• U.S.

Money: Fill ‘er Up for Less

3 minute read
Sharon E. Epperson

Rising gasoline prices are siphoning money out of drivers’ wallets. The average price for retail gasoline hit $1.76 a gallon last week, according to the American Automobile Association (AAA), up 5¢ a gallon over the previous month. California motorists have suffered from pump prices well above $2 a gallon. The Bush Administration says the Environmental Protection Agency is “seriously considering” requests from New York, Connecticut and California for temporary exemption from cleaner-burning-gasoline requirements that have likely contributed to higher prices, given that those blends are in shorter supply. If the exemption is granted, drivers could see prices at the pump drop by as much as 10¢ a gallon. Until then, following these tips could help relieve your pain immediately:

*DON’T ASSUME “SUPER” IS BETTER. Many cars won’t benefit from super or premium high-octane gasoline. Regular unleaded gas is fine for most cars, and it’s a lot cheaper. Check your owner’s manual to find out what kind of gas you need.

*SHOP THE WEB. “Prices can vary 20¢ to 30¢ a gallon in the same metro area, and often you don’t have to drive very far to find cheap gas, just an extra block or two,” suggests Jason Toews, co-founder of GasBuddy.com a website that uses volunteer spotters to help compile price lists at stations in 174 areas around the country. GasPriceWatch.com and FuelMeUp.com can also help you find the cheapest fill-up in your neighborhood, near your job or along your commute.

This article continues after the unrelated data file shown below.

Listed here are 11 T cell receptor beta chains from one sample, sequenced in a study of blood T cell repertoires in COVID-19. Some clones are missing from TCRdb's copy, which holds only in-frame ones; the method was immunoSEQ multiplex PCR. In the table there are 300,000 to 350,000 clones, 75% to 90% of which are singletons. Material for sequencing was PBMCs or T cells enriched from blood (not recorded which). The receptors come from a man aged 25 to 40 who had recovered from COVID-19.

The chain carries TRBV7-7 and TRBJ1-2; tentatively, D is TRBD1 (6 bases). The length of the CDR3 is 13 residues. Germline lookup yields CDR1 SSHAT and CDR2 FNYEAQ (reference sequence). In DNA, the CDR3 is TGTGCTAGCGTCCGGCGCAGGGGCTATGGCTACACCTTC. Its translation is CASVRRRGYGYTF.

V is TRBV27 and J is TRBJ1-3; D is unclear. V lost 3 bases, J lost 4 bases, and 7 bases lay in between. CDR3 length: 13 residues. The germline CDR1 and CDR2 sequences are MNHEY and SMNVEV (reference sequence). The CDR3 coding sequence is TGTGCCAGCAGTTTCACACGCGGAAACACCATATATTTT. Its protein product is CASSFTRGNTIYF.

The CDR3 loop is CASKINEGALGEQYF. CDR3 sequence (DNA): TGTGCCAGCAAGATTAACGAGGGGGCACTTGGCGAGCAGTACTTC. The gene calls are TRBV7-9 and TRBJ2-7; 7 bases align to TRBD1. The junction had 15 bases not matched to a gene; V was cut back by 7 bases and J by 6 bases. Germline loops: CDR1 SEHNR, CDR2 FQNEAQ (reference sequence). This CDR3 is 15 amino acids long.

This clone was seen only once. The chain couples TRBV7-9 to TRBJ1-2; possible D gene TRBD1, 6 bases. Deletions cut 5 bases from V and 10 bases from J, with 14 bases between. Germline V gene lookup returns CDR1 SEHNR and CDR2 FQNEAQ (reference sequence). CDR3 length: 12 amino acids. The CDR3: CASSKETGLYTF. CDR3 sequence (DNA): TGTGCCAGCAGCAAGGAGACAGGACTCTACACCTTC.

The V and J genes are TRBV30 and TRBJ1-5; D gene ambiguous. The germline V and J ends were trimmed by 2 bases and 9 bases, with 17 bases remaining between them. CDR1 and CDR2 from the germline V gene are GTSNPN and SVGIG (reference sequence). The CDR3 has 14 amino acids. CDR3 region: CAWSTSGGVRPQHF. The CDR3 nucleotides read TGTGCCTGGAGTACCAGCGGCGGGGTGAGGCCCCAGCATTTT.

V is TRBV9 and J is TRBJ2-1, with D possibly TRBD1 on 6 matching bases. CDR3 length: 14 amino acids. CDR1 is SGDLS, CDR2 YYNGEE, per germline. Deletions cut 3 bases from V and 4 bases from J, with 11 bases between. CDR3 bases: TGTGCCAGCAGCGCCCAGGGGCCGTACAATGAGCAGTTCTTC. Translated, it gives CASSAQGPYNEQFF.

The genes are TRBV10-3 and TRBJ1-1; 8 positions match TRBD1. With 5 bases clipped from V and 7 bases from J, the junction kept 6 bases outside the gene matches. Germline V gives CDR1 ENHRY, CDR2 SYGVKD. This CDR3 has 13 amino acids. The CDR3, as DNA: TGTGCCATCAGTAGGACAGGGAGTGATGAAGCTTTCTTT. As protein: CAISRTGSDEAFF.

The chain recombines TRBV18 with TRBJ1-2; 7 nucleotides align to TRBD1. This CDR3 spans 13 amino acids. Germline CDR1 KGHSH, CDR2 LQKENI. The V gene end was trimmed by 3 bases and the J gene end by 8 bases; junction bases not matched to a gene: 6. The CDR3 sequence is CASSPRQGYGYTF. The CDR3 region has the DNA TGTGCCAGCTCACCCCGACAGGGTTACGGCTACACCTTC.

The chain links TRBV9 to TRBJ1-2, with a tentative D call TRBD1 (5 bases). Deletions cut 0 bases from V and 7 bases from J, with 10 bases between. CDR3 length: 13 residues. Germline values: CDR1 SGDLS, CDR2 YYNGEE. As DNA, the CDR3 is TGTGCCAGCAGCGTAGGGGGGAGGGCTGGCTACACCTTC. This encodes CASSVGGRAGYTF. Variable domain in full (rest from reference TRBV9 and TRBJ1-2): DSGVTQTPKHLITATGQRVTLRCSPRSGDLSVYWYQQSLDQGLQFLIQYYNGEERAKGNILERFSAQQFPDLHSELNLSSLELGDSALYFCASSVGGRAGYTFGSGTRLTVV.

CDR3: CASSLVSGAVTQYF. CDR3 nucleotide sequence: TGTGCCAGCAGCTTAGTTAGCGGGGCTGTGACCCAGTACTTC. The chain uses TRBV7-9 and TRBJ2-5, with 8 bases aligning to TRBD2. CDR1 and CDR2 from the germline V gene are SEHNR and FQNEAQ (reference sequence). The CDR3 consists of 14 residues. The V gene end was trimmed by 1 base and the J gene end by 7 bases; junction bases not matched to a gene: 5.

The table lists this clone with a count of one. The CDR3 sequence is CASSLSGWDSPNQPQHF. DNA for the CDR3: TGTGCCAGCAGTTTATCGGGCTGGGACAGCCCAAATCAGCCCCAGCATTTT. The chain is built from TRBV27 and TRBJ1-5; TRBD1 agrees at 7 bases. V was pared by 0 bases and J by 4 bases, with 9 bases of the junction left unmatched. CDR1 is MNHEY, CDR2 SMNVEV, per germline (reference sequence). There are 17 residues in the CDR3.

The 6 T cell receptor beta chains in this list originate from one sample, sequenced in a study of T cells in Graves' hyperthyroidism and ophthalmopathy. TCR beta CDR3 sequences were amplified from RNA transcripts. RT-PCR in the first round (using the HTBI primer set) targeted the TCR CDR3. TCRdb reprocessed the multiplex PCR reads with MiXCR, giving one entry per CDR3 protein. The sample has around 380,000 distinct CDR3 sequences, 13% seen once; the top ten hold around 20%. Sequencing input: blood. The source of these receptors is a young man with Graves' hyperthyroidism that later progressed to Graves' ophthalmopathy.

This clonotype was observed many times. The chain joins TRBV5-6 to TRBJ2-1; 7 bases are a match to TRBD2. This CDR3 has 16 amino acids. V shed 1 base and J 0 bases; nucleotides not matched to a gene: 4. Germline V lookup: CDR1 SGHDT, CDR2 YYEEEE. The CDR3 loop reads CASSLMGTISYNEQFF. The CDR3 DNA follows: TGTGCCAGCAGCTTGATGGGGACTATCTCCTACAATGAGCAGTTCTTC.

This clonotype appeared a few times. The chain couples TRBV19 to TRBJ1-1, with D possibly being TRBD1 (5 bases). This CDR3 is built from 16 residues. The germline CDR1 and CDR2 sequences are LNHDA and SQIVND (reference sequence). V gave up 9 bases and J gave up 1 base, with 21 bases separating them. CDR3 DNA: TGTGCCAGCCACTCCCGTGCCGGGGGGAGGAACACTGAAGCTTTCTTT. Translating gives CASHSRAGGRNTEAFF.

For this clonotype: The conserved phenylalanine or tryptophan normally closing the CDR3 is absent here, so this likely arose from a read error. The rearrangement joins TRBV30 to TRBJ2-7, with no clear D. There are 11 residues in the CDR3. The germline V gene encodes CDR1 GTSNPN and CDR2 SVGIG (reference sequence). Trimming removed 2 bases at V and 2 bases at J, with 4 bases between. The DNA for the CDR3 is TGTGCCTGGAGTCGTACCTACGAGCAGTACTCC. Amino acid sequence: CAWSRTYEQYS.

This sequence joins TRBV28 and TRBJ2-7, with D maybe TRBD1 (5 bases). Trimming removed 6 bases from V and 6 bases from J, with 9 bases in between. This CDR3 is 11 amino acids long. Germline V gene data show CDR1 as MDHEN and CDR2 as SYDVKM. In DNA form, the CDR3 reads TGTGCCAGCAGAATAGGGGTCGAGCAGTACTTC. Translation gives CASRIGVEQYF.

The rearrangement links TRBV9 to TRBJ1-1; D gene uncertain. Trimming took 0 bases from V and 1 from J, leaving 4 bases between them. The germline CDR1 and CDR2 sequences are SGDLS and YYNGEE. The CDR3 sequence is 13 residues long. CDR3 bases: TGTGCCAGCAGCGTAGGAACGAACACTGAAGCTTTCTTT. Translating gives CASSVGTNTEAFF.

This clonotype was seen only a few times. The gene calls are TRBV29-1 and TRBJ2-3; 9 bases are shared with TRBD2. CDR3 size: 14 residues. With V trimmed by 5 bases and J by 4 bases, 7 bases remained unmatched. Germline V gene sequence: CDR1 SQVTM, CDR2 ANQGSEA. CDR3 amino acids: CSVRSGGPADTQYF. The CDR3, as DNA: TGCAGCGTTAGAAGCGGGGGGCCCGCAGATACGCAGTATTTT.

*PUMP WHERE YOU SHOP. Prices at wholesale clubs like Costco, Sam’s Club and BJ’s Wholesale Club can be significantly cheaper than most retail gas stations, although you have to be a member to get the best discount. BJ’s lists stores with gas pumps on its website, www.bjs.com

*USE A REBATE CARD. These gas-company cards give you credit on your bill–in some cases as much as a 10% rebate. Most gas-rebate cards require you to stick with one brand, such as BP or Citgo. But the Chase PerfectCard and the AAA Platinum Plus card are among the few that can be used at any gas station.

*PAMPER YOUR CAR A LITTLE. Basic maintenance, such as changing the oil on schedule and keeping the tires properly inflated, makes a difference in gas mileage, says AAA spokesman Justin McNaull: “About one-third of cars on the road don’t have their tires properly inflated, and it’s costing you fuel economy and shortening the life of the car.”

*IF YOU HAVE A CHOICE, DRIVE THE CIVIC INSTEAD OF THE EXPLORER ON SHORT TRIPS. Ultimately, fuel efficiency is the key to your overall cost. When it’s time to buy, consider hybrid cars that combine an electric motor and a gasoline-powered engine. Car manufacturers are offering more of these models, like the Toyota Prius. They not only get great mileage but also offer a sizable tax deduction–$1,500 on your 2004 federal return.

Epperson is CNBC’s personal-finance correspondent

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